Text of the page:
The Pearl of Great Price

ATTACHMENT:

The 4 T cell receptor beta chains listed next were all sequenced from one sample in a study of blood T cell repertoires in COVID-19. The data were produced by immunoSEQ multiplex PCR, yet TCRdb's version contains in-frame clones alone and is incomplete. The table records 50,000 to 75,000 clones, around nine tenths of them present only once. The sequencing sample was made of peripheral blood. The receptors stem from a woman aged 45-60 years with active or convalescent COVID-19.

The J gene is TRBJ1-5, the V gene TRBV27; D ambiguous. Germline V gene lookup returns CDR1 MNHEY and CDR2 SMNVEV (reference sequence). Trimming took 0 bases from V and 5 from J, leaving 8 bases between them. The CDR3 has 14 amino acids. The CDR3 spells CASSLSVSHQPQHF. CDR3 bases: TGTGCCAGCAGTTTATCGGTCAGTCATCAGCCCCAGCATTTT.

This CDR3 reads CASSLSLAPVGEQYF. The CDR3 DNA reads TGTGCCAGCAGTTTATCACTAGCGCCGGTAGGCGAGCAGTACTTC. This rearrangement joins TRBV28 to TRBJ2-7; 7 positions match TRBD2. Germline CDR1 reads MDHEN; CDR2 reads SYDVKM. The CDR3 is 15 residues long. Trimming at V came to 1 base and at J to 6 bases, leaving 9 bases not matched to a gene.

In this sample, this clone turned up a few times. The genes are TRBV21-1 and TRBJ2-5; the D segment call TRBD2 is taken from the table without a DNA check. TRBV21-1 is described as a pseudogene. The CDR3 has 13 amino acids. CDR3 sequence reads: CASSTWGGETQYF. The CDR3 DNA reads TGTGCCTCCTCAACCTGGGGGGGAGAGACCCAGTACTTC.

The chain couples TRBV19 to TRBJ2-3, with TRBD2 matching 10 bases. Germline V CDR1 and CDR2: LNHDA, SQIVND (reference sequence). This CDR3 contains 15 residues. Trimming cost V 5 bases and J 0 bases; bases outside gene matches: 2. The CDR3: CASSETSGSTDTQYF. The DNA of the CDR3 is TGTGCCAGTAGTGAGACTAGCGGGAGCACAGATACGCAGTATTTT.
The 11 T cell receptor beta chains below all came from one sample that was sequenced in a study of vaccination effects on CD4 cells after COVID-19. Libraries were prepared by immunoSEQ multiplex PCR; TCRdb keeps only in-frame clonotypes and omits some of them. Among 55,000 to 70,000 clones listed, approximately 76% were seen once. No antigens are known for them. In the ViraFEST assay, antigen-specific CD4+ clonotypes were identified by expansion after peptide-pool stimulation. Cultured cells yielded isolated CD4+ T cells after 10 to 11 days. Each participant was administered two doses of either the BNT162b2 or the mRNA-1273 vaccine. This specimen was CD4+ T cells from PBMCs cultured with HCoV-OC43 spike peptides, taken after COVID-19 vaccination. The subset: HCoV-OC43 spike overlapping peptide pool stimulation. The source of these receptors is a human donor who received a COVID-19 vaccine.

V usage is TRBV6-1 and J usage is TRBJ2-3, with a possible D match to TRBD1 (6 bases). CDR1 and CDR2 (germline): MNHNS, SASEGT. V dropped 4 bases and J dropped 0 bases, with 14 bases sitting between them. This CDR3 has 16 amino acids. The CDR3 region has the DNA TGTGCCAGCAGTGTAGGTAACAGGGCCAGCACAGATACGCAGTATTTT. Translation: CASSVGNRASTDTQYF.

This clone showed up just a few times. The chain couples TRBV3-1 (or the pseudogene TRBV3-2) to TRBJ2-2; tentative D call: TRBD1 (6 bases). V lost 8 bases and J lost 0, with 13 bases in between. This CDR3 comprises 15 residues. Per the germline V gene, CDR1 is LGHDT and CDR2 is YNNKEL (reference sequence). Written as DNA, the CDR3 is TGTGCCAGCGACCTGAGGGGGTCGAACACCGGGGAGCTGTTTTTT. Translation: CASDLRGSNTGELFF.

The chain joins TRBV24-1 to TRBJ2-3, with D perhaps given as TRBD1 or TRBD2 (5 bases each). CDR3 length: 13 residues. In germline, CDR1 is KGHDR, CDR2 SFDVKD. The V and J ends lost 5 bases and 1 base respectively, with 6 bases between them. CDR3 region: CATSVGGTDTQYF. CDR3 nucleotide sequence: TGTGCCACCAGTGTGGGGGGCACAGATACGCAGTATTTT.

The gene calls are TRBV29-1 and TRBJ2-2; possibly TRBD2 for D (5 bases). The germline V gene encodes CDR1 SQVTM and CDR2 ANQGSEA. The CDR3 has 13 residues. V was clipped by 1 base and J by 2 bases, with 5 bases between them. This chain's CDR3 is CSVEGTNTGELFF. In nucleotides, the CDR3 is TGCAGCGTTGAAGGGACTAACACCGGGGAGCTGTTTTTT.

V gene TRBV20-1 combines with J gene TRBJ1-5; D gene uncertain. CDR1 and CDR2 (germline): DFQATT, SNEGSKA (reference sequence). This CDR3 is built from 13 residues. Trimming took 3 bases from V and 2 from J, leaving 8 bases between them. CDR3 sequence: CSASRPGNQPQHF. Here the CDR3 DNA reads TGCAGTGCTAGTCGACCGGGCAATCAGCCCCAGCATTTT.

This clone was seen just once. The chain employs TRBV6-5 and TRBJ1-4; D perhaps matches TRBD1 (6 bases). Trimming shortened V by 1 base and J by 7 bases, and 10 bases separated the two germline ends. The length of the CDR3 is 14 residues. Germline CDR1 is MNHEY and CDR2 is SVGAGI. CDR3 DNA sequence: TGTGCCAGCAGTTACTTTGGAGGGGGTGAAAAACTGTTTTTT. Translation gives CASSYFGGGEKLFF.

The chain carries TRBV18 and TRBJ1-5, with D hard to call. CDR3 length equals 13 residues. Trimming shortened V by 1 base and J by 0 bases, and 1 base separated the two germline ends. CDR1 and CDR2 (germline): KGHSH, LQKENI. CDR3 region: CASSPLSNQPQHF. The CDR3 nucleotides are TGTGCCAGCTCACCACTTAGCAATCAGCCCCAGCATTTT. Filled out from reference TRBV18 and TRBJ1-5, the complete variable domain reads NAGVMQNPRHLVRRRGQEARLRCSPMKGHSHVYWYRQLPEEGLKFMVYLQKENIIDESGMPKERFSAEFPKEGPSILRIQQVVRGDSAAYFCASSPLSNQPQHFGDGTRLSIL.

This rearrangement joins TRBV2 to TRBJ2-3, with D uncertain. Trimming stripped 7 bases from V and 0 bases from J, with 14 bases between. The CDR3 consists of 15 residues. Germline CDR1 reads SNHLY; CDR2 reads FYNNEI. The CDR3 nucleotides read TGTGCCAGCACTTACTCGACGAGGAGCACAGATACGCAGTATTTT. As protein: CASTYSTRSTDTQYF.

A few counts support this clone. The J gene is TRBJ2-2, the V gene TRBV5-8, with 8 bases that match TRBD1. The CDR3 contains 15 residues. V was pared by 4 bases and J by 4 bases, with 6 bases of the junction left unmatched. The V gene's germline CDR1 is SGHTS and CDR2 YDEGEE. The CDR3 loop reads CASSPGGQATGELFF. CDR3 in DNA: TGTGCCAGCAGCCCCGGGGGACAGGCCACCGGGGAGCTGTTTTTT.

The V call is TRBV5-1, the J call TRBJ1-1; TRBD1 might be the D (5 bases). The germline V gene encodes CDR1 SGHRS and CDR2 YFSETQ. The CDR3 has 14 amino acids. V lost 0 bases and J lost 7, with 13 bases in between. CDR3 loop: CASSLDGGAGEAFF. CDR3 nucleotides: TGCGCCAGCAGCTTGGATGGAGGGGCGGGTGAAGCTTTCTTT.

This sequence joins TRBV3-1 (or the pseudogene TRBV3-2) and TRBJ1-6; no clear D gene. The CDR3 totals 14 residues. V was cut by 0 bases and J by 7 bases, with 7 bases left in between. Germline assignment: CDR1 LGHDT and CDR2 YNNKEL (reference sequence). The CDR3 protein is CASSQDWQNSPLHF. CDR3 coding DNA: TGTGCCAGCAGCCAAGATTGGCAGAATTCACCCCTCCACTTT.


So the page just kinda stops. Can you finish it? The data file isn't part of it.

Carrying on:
"Again, the kingdom of heaven is like unto a merchant man, seeking goodly pearls: 46) Who, when he had found one pearl of great price, went and sold all that he had, and bought it" (Matt 13:45-46). Before getting in to the meat of this meditation, it is necessary that the reader understand what the "kingdom of heaven" is that Jesus is referring to in this parable. The kingdom of heaven and the kingdom of God are two phrases that are used interchangeably in the Bible. The book of Matthew uses both phrases, while the other gospels only use the "Kingdom of God". For example, the phrase "kingdom of heaven" is used in the parable of the leaven in Mat 13:33, and the phrase "kingdom of God" is used in the same parable in Luke 13:20-21. The New Testament local church is God's kingdom on earth which began at the ministry of John the Baptist when he preached, "Repent ye: for the kingdom of heaven is at hand" (Mat 3:2). The coming of the kingdom of God in those days was a fulfillment of the prophesy made by Daniel concerning king Nebuchadnezzar's dream of the statue made of gold, silver, brass, and iron mixed with clay (Dan 2:31-35). Daniel interpreted the four parts of the statue in the king's dream to be four great kingdoms of the earth, beginning with the head of gold which was Nebuchadnezzar's kingdom of Babylon (Dan 2:38). Three great kingdoms would follow after Babylon (Dan 2:39-40). During the time of the fourth kingdom, another kingdom would emerge and remain forever and consume all the kingdoms of the earth. "And in the days of these kings shall the God of heaven set up a kingdom, which shall never be destroyed: and the kingdom shall not be left to other people, but it shall break in pieces and consume all these kingdoms, and it shall stand for ever" (Dan 2:44). The three great kingdoms that succeeded Babylon were the Medes and the Persians, the Greeks, and the Roman empire. The kingdom that God set up during the days of the Romans was the Kingdom of Heaven/God that John the Baptist proclaimed at the beginning of his ministry into which men actively entered by penitent baptism (Luk 16:16 c/w Mat 21:31-32 c/w Luk 7:29-30) to submit to King Jesus and be joined unto an assembly of believers, per Acts 2:38-47. God's kingdom is the kingdom of the local church which began about 2000 years ago and broke in pieces and consumed all the kingdoms of the earth and, regardless of what the Mormons say, has stood forever and "the gates of hell shall not prevail against it" (Mat 16:18). As with all parables, there is a natural _expression which has a spiritual application or parallel . Once the natural meaning is understood, the same reasoning can then be applied to understanding the spiritual meaning because it "is like unto..." The natural meaning is rather straight forward. A merchant man was looking for goodly pearls, not just any pearl. When he found that perfect pearl of great price, he valued it so highly that he sold all his possessions and bought it. That the kingdom of heaven is likened unto a man searching for goodly pearls allows for an interesting spiritual parallel if one considers that the kingdom of heaven, which is the independent local church, is the pearl that the man was looking for. As such, the merchant man is likened to a believer that is searching for a true, faithful New Testament church. If all or most of the churches out in the world were true, faithful N.T. churches that were/are worshiping "in spirit and in truth" (John 4:24), the parable would seem incongruous. The fact that the man was searching for goodly pearls implies that they were rare and when he finally found that pearl of great price, he stopped searching and gave up all that he had for it. In the context of the kingdom of God, the fact that a man had to search hard to find it and he gave up everything to be a part of it, suggests that there were not many true churches around, and the true churches that were around were not "goodly" but had problems in them. Many "churches" were not then, and are still not now, true churches and in the context of pearls would not be pearls at all. Of the churches that are true churches, the pearls, the majority of them had blemishes in the days of the apostles and still do today, for "there is no new thing under the sun" (Ecc 1:9). In the book of Revelation, Jesus had John write letters to seven churches, five of which had issues that Jesus condemned them for. Some of the issues in those churches included, leaving their first love (Christ), false doctrine, fornication, having a woman for a pastor (Jezebel), and being luke-warm. How many churches these days have one or more of those same problems in them? How many pastors now days would not dare to be "hot" (Rev 3:15) and preach "sound doctrine" (Tit 1:9) because of the fear that it might offend someone or cause division among those in the church? The church that is "the pearl of great price" is the church where the pastor preaches sound doctrine with hopes of provoking his listeners to repentance, even when he knows that it might cause some people to feel uneasy. In that church, the pastor teaches "them to observe all things whatsoever I (Jesus) have commanded you" (Mat 28:20), and to "keep the ordinances, as I (Paul) delivered them to you" (1 Cor 11:2), and does not add in any of the traditions[s] of men" (Mar 7:8). Just as the man in the parable gave up all he had for the pearl of great price, so should the man who finds the church which is the "pearl of great price". He should do as Peter who had "forsaken all, and followed thee" (Matt 19:27). Following Jesus Christ and being a member of His church are inseparable concepts. A person cannot identify with Jesus the Head (Eph 1:22-23) and not be a member of His church which is His body. Once a person hears and believes the gospel, the very first thing that he is commanded to do is "repent and be baptized" (Acts 2:38). Baptism is the means by which a person joins a local church, which is "the body of Christ" (1 Cor 12:27). "Then they that gladly received his word were baptized: and the same day there were added unto them about three thousand souls. 42) And they continued stedfastly in the apostles' doctrine and fellowship, and in breaking of bread, and in prayers." (Acts 2:41-42). "...And the Lord added to the church daily such as should be saved" (Acts 2:47). A person cannot follow Christ without being baptized, which adds the person to a local church. If the church that a person gets baptized into is "the pearl of great price" and has the characteristics of the church described above, the person can be guaranteed to suffer persecution because "all that will live godly in Christ Jesus shall suffer persecution" (2 Tim 3:12). But, "seek ye first the kingdom of God, and his righteousness; and all these things shall be added unto you" (Mat 6:33). For Jesus has promised us that "every one that hath forsaken houses, or brethren, or sisters, or father, or mother, or wife, or children, or lands, for my name's sake, shall receive an hundredfold, and shall inherit everlasting life" (Mat 19:29). If you have not found that "pearl of great price", remember the words of Jesus, "Ask, and it shall be given you; seek, and ye shall find; knock, and it shall be opened unto you" (Mat 7:7), but be prepared like the merchant man to sell all that you have, to "count all things but loss..." (Phi 3:8). Be prepared like Jesus said to "deny [your]self, and take up [your] cross daily, and follow me" (Luk 9:23). For those of you who have found that "pearl of great price", you had better cleave to it and thank God for it. "Let us draw near with a true heart in full assurance of faith, having our hearts sprinkled from an evil conscience, and our bodies washed with pure water. 23) Let us hold fast the profession of our faith without wavering; (for he is faithful that promised;) 24) And let us consider one another to provoke unto love and to good works: 25) Not forsaking the assembling of ourselves together, as the manner of some is; but exhorting one another: and so much the more, as ye see the day approaching" (Heb 10:22-25). We should be like Moses by, "Choosing rather to suffer affliction with the people of God, than to enjoy the pleasures of sin for a season; 26) Esteeming the reproach of Christ greater riches than the treasures in Egypt: for he had respect unto the recompence of the reward" (Heb 11:25-26).